—Whisk 2 cups flour, baking powder, and salt together in a medium bowl. With electric mixer, beat butter and sugars on medium-high speed until fluffy, about 2 minutes. Add eggs, one at a time, beating until just incorporated. Reduce speed to medium and beat in one-third of flour mixture until incorporated; beat in half of milk. Beat in half of remaining flour mixture, then remaining milk, and finally remaining flour mixture. Toss blueberries with remaining teaspoon flour. Using rubber spatula, gently fold in blueberries. Spread batter into prepared pan.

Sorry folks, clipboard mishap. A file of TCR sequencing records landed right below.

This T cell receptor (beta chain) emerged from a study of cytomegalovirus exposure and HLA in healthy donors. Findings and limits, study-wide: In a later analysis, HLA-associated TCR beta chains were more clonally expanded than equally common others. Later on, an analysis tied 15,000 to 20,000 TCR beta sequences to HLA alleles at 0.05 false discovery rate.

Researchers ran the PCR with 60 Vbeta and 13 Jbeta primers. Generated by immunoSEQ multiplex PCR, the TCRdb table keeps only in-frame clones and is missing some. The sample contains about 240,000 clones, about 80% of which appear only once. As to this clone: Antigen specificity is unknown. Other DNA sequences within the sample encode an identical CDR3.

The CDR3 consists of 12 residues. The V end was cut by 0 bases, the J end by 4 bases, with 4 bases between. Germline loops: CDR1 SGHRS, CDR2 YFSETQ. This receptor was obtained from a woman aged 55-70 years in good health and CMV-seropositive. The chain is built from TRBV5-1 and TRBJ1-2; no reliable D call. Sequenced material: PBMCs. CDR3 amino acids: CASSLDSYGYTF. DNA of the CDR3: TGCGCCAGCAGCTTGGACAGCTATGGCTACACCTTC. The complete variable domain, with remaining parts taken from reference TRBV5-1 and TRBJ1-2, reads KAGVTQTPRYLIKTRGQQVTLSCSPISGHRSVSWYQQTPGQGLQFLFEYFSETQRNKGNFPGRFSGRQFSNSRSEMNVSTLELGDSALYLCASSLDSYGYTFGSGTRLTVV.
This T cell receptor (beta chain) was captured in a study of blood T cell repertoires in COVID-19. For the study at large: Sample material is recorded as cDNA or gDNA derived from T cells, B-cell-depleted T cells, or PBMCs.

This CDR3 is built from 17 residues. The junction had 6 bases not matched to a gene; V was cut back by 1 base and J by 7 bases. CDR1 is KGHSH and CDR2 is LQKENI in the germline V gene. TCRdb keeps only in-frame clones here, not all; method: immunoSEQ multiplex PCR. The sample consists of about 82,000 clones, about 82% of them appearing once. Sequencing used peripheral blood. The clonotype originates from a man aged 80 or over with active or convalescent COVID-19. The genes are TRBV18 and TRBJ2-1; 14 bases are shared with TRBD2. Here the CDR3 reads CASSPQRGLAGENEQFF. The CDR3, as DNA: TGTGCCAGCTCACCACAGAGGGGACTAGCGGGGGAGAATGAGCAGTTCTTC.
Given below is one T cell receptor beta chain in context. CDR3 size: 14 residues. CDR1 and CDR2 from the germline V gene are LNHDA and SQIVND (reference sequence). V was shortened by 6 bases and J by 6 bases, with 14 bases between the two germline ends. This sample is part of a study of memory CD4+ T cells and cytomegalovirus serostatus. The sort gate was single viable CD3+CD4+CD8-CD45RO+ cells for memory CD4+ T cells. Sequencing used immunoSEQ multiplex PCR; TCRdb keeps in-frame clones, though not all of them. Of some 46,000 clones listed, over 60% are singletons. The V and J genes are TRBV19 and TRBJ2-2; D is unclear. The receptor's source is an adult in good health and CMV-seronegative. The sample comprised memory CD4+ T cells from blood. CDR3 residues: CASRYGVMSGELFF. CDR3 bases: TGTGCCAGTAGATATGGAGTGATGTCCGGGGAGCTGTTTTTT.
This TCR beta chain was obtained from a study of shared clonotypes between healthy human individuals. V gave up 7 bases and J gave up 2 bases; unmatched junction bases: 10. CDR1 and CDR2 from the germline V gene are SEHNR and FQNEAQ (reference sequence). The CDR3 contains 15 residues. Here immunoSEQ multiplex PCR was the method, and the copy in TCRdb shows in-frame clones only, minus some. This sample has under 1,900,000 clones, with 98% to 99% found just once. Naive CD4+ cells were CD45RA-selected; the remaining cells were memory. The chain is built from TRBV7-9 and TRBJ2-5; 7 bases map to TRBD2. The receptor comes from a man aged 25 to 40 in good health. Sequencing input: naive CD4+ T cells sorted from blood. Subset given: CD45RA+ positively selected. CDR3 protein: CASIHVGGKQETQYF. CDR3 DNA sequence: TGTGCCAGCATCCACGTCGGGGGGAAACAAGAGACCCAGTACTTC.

—Scatter blueberries over top of batter. Stir sugar and cinnamon together in small bowl and sprinkle over batter. Bake until toothpick inserted in center of cake comes out clean, 45 to 50 minutes. Cool in pan 20 minutes, then turn out and place on serving platter (if using a baking pan), or serve directly out of skillet. Serve warm or at room temperature. (Cake can be stored in an airtight container at room temperature up to 3 days.)